Using a new computer simulation of Earth's climate, German
scientists say that the Sahara underwent a brutal climate change
about 4,000 years ago.
Over a very short time scale - possibly as short as 300 years -
it went from grasslands with low shrubs to the desert we are
familiar with today. Summer temperatures increased rapidly and
rainfall almost ceased. The change devastated many ancient cultures
and caused those that did survive to migrate elsewhere.
Scientists at the Potsdam Institute for Climate Research say
that the desertification of the Sahara was one of the most dramatic
changes in climate over the past 11,000 years.
The loss of agricultural land to the desert may have been one of
the reasons why early civilisations developed along the valleys of
the Nile, the Tigris and the Euphrates. [This was in the Priora
oscillation, a dry period from circa 3200-2900 BC which
marked the end of a long and wetter, warmer climate period from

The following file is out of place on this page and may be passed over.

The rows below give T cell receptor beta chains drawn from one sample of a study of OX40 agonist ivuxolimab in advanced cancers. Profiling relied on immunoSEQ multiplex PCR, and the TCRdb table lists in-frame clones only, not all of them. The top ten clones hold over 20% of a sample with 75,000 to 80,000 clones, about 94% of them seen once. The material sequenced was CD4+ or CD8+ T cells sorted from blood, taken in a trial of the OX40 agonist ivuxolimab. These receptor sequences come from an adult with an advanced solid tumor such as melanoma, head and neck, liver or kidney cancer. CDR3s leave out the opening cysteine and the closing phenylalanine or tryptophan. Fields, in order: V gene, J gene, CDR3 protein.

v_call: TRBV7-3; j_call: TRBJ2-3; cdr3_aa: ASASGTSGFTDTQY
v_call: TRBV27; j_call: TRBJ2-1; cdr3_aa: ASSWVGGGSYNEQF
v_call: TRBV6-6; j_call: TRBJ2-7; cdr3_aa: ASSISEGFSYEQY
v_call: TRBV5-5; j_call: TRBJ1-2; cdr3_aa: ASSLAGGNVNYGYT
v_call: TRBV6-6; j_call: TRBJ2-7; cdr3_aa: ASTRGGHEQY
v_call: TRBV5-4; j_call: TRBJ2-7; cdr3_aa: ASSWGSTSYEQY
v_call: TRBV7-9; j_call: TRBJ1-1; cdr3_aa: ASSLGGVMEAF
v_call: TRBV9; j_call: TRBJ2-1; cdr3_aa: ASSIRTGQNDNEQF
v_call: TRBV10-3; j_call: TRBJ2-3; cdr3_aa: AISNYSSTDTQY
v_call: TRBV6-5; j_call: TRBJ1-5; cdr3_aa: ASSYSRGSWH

about 9,000 to 5,000 years ago, called the Holocene climatic
Slight climate alterations caused by subtle changes in Earth's
orbit around the sun were amplified by a climatic feedback
Some 9,000 years ago the tilt of the Earth's axis was 24.14
degrees; today it is 23.45 degrees. Today, Earth is closest to the
sun in January. Nine thousand years ago, our planet was closest to
the sun at the end of July.
The changes in the tilt of the Earth occur gradually. However,
the interplay of atmosphere, ocean and landmass can react to these
changes in abrupt and severe ways.
The climate model suggests that land use by man was not an
important factor in the creation of the Sahara.